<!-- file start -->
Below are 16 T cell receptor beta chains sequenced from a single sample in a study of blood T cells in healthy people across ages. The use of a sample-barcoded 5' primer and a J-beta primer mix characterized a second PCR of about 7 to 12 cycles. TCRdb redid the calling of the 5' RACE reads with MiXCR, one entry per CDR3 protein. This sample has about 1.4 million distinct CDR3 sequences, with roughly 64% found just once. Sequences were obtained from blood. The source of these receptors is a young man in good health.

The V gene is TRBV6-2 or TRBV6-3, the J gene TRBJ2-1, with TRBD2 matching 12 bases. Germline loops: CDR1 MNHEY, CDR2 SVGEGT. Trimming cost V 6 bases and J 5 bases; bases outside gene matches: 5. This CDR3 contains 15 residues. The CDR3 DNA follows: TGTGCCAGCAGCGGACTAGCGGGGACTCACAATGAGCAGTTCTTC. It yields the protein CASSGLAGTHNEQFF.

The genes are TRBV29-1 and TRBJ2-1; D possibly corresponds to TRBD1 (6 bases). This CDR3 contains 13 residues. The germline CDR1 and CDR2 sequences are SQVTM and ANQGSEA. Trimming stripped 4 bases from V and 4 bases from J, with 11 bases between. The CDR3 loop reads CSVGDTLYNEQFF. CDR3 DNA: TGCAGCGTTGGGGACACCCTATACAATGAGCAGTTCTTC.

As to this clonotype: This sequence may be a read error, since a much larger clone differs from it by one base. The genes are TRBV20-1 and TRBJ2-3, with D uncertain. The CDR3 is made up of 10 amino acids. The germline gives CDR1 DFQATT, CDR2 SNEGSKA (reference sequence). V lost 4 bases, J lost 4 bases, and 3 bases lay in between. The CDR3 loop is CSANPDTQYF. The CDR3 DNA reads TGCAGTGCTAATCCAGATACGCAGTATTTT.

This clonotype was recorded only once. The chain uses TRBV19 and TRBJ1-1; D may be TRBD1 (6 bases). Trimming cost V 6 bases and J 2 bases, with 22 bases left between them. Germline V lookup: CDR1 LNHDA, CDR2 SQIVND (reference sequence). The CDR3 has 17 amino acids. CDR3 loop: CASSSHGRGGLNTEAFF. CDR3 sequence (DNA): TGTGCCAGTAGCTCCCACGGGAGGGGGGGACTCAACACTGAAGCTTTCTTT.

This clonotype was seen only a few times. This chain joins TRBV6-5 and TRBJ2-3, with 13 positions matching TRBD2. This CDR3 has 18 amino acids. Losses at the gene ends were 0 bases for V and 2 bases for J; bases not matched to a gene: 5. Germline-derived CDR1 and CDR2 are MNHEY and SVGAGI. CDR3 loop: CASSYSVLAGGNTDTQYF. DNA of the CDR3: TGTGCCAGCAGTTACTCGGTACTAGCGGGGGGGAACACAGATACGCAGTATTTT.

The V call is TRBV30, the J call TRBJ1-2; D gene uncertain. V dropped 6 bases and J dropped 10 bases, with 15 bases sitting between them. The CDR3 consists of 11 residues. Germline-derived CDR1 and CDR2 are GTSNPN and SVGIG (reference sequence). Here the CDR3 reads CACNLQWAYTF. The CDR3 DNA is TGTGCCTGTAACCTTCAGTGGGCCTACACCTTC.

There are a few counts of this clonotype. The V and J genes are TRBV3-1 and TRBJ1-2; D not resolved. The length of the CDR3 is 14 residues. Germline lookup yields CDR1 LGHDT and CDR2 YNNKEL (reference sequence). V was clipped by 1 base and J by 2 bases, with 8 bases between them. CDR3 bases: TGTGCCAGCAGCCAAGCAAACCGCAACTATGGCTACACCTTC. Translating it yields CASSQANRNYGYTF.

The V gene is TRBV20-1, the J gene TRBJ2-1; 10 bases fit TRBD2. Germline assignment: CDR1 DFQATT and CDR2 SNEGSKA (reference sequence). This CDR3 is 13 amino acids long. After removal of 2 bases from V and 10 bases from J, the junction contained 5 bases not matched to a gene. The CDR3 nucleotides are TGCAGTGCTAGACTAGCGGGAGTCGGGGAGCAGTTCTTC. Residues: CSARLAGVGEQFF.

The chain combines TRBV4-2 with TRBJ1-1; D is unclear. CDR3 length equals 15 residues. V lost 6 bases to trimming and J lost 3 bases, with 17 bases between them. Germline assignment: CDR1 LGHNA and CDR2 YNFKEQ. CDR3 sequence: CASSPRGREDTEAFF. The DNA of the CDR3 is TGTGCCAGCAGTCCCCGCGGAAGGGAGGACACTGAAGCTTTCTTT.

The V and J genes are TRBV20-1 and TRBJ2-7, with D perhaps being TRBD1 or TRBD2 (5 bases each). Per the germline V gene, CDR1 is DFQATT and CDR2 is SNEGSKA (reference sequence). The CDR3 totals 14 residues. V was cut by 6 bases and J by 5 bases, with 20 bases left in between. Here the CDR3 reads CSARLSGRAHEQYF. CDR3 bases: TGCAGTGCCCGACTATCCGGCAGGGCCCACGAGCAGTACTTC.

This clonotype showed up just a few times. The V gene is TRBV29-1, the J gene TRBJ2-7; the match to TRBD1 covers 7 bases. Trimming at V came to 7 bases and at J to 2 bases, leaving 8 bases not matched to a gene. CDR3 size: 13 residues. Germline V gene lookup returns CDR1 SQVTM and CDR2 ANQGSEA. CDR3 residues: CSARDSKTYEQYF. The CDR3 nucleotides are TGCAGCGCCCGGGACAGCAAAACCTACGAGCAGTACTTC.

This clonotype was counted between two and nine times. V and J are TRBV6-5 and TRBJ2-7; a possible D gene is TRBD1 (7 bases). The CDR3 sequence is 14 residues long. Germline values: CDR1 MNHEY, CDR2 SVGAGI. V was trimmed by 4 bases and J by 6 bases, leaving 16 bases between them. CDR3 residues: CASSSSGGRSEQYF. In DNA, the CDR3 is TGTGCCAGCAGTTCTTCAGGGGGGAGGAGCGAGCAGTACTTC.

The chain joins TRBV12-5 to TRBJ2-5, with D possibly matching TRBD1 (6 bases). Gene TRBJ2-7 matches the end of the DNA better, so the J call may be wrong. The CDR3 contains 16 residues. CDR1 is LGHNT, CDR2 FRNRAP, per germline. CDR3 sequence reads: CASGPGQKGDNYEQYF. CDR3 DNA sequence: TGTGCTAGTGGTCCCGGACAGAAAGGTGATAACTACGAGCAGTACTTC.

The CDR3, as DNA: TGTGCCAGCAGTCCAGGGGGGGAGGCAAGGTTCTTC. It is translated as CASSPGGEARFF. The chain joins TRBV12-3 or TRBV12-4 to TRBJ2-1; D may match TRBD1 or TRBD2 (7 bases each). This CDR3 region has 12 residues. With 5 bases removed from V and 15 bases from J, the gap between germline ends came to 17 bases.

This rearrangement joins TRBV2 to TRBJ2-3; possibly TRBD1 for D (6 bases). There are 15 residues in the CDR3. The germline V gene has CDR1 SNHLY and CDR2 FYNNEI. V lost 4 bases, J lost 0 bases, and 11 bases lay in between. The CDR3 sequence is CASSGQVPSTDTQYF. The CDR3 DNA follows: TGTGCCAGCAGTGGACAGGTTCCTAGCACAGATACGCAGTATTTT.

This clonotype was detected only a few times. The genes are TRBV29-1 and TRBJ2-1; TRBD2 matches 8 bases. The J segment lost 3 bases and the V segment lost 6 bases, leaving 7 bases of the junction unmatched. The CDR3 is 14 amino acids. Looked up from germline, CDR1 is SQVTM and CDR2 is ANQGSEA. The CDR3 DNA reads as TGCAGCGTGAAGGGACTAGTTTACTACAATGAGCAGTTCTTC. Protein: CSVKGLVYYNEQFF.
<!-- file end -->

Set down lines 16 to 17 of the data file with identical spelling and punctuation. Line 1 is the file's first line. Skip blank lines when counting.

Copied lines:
This rearrangement joins TRBV2 to TRBJ2-3; possibly TRBD1 for D (6 bases). There are 15 residues in the CDR3. The germline V gene has CDR1 SNHLY and CDR2 FYNNEI. V lost 4 bases, J lost 0 bases, and 11 bases lay in between. The CDR3 sequence is CASSGQVPSTDTQYF. The CDR3 DNA follows: TGTGCCAGCAGTGGACAGGTTCCTAGCACAGATACGCAGTATTTT.

This clonotype was detected only a few times. The genes are TRBV29-1 and TRBJ2-1; TRBD2 matches 8 bases. The J segment lost 3 bases and the V segment lost 6 bases, leaving 7 bases of the junction unmatched. The CDR3 is 14 amino acids. Looked up from germline, CDR1 is SQVTM and CDR2 is ANQGSEA. The CDR3 DNA reads as TGCAGCGTGAAGGGACTAGTTTACTACAATGAGCAGTTCTTC. Protein: CSVKGLVYYNEQFF.